There’s a bespoke feeling to “Shadows,” the new video from Sonny and the Sunsets’ new album Self Awareness Through Macrame. There’s a reason for that — namely, that the video consists of a series of 180 paintings by the band’s Sonny Smith. The whole record abounds with bittersweet and understated pop numbers, indicative of Smith’s impressive discography. As Jennifer Kelly wrote at Dusted, “He’s a master of twisting realism into gentle fantasy, so that it’s hard to say where the grit leaves off and the fairy dust starts.” I spoke with Smith about the process of making the video — and that interview, along with a closer look at some of his paintings, follows.
Your artwork has turned up in some of your band’s other ventures, including the video for “The Lonely Men.”
How do you best decide when to bring different forms of creative expression together?
With art I don’t really make a conscious decision and then execute that decision like a chess player. I just go forward intuitively, i make stuff, i throw it away, I scribble in my notebook, I draw mindlessly, and then at some point I can begin to see that certain dots can be connected. At that point, if art is going well, flowing well, it almost seems like the decisions are made for you…
What was it about this song, as any of the others on Self Awareness Through Macrame, that made this approach work for the video?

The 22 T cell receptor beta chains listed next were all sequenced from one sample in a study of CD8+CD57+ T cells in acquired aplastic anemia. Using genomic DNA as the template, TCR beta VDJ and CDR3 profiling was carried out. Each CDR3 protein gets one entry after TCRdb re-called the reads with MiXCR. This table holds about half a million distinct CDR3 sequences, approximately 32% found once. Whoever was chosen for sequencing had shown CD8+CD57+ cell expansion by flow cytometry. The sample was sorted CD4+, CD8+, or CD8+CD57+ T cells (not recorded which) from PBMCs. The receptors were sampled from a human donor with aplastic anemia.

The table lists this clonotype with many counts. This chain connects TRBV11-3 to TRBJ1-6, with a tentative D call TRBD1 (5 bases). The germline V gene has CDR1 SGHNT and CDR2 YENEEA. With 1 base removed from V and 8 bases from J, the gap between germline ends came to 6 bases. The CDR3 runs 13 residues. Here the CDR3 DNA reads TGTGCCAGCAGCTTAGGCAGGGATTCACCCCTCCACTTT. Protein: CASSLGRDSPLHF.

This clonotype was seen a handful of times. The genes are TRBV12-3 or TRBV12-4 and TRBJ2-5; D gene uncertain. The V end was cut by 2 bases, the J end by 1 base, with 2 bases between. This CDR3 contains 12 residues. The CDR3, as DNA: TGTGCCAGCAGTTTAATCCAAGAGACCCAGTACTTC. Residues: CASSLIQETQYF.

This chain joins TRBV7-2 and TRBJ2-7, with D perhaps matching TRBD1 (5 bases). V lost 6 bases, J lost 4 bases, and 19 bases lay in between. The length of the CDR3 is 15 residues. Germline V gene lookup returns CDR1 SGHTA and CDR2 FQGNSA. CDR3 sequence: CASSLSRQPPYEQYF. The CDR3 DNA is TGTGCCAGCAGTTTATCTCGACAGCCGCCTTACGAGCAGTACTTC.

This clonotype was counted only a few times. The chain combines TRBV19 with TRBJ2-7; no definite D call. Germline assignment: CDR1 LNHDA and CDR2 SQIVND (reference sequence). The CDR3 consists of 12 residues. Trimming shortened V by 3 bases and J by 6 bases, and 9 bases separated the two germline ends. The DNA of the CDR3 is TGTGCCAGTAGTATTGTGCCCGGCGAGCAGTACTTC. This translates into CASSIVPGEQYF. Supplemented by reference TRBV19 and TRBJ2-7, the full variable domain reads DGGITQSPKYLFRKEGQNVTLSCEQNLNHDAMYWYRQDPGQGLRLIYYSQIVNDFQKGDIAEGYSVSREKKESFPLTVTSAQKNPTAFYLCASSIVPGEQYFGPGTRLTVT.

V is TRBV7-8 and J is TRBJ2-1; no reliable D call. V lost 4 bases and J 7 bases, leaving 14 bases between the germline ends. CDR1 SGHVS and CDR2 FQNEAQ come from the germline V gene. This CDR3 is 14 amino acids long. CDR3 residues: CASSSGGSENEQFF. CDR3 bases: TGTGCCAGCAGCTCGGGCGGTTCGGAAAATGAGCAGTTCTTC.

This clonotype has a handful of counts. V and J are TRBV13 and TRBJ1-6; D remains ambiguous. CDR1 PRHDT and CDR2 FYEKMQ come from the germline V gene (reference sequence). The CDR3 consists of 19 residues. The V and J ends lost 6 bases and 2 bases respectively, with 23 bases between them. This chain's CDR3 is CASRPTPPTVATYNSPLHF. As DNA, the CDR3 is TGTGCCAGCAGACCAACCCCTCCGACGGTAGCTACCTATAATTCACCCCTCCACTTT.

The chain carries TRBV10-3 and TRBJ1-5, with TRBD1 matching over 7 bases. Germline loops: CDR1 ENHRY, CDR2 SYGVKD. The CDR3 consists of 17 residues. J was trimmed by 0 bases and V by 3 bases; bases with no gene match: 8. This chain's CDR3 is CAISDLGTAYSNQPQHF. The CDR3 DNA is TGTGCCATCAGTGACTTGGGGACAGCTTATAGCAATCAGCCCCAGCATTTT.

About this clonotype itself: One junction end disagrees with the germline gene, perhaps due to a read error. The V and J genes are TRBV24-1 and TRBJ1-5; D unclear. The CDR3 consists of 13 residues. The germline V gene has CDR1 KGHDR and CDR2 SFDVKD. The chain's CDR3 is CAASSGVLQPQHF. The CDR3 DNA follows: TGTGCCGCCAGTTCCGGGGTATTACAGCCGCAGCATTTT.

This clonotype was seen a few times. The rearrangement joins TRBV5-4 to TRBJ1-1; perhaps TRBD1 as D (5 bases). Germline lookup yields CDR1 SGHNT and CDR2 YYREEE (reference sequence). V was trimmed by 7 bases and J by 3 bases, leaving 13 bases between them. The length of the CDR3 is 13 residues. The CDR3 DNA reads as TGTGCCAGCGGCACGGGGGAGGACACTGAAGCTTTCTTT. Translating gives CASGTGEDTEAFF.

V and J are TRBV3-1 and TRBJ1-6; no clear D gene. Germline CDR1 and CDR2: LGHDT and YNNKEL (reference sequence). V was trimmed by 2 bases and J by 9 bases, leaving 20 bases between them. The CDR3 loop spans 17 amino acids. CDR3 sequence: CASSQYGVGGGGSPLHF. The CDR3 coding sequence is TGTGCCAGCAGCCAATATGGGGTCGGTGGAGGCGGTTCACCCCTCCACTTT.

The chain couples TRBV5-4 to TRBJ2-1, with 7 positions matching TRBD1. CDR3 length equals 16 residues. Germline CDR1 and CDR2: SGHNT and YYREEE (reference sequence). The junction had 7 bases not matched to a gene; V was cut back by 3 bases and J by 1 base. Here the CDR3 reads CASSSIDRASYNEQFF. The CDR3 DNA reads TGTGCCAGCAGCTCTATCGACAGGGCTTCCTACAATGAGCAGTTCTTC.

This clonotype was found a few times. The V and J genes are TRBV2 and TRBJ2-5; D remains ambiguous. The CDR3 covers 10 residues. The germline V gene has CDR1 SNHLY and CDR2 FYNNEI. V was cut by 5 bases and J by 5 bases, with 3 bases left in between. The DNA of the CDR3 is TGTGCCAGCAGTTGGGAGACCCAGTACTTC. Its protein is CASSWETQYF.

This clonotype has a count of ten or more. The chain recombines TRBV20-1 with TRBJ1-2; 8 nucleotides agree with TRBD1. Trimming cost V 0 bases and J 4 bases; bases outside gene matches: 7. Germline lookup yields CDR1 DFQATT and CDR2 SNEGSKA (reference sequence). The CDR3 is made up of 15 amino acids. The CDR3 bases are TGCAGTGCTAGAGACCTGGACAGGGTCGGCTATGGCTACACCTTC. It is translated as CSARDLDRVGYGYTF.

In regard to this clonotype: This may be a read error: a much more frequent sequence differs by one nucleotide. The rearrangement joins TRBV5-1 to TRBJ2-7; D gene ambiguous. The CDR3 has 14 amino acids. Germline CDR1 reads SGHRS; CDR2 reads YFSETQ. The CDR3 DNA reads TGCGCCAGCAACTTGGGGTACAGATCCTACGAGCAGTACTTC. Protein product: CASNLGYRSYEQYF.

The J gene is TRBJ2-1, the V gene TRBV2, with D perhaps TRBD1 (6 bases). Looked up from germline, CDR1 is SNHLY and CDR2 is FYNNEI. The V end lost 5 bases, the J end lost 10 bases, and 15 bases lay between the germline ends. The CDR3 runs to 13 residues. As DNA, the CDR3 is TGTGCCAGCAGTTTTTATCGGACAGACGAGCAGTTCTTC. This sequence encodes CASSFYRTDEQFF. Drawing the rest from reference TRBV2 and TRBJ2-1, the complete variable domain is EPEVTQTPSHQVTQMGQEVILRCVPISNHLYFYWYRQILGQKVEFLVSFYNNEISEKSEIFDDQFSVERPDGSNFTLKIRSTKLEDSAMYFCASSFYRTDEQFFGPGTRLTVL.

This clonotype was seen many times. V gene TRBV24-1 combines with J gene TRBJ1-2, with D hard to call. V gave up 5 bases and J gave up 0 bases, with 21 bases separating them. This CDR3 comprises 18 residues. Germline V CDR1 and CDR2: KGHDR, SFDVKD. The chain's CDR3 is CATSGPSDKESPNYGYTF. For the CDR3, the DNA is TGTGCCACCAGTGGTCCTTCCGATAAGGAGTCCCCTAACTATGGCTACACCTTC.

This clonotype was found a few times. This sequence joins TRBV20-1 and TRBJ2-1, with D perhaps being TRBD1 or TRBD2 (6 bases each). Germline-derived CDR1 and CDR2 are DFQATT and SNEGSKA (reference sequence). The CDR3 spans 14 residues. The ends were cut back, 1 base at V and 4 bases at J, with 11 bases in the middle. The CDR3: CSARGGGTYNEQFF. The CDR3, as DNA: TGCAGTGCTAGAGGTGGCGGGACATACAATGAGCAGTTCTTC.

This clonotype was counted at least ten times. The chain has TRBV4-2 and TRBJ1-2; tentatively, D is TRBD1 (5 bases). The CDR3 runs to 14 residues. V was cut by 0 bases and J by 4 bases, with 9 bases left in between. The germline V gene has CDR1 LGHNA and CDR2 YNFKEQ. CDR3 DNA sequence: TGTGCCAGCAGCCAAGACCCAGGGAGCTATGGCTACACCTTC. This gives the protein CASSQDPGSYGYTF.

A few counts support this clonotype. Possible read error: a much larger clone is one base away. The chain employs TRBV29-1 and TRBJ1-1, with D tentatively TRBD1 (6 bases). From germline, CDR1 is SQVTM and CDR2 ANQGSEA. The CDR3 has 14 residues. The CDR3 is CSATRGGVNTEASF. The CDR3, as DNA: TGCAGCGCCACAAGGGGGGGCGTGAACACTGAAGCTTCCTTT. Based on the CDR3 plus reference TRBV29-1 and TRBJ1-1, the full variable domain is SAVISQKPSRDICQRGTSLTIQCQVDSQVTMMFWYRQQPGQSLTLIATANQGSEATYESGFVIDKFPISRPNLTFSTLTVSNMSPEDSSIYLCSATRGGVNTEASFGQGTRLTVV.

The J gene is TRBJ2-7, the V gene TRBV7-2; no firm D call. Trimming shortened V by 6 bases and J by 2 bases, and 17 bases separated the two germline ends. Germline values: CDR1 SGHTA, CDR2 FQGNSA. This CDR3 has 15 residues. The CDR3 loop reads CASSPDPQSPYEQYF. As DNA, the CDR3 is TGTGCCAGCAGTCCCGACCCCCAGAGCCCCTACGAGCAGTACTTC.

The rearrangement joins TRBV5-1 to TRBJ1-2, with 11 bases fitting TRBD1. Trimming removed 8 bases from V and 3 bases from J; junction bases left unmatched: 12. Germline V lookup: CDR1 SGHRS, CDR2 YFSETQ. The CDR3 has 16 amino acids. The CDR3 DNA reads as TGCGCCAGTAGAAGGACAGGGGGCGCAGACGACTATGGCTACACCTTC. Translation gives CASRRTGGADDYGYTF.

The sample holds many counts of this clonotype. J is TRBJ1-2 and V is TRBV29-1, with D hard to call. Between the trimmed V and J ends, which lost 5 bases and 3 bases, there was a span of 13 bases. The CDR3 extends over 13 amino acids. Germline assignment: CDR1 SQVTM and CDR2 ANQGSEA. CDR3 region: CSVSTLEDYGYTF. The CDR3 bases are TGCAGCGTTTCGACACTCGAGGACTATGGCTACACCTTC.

I was a little obsessed with shadows for a month or two, I started thinking about them and paying more attention to them. I began to actively look for them. I just thought it was kind of magical that we live with shadows all the time, they are always with us, until we die, and we don’t think about them too much. And of course, there is alot of poetry implied in a shadow. So writing the lyrics to the song, taking some pictures of shadows, drawing shadows in my notebook, it all swirled around at the same time. So the short answer is the visual and the musical all were springing from the same place, so it’s not so much an approach as just different creative expressions kind of explode out of the same well.
Were there any technical challenges as far as getting the drawings scanned or photographed suitably for the video?
A redundant laborious task that takes a long time! Scanning endlessly.
A couple of the shadows resemble headstones in their overall shape; am I wrong for detecting an air of melancholy and mortality here?
The lyrics talk about our shadows staying with us until we die, and then splitting into light when we die. It feels true. Yes mortality is part of the song, but only melancholy when you see death as sad. I mean, the human circumstances around death are sad, sure, but death as a passage to the next thing isn’t sad to me.. It’s just the next bridge. Our loyal shadow doesn’t go with us across that final bridge however! That’s about what I’m getting at there…..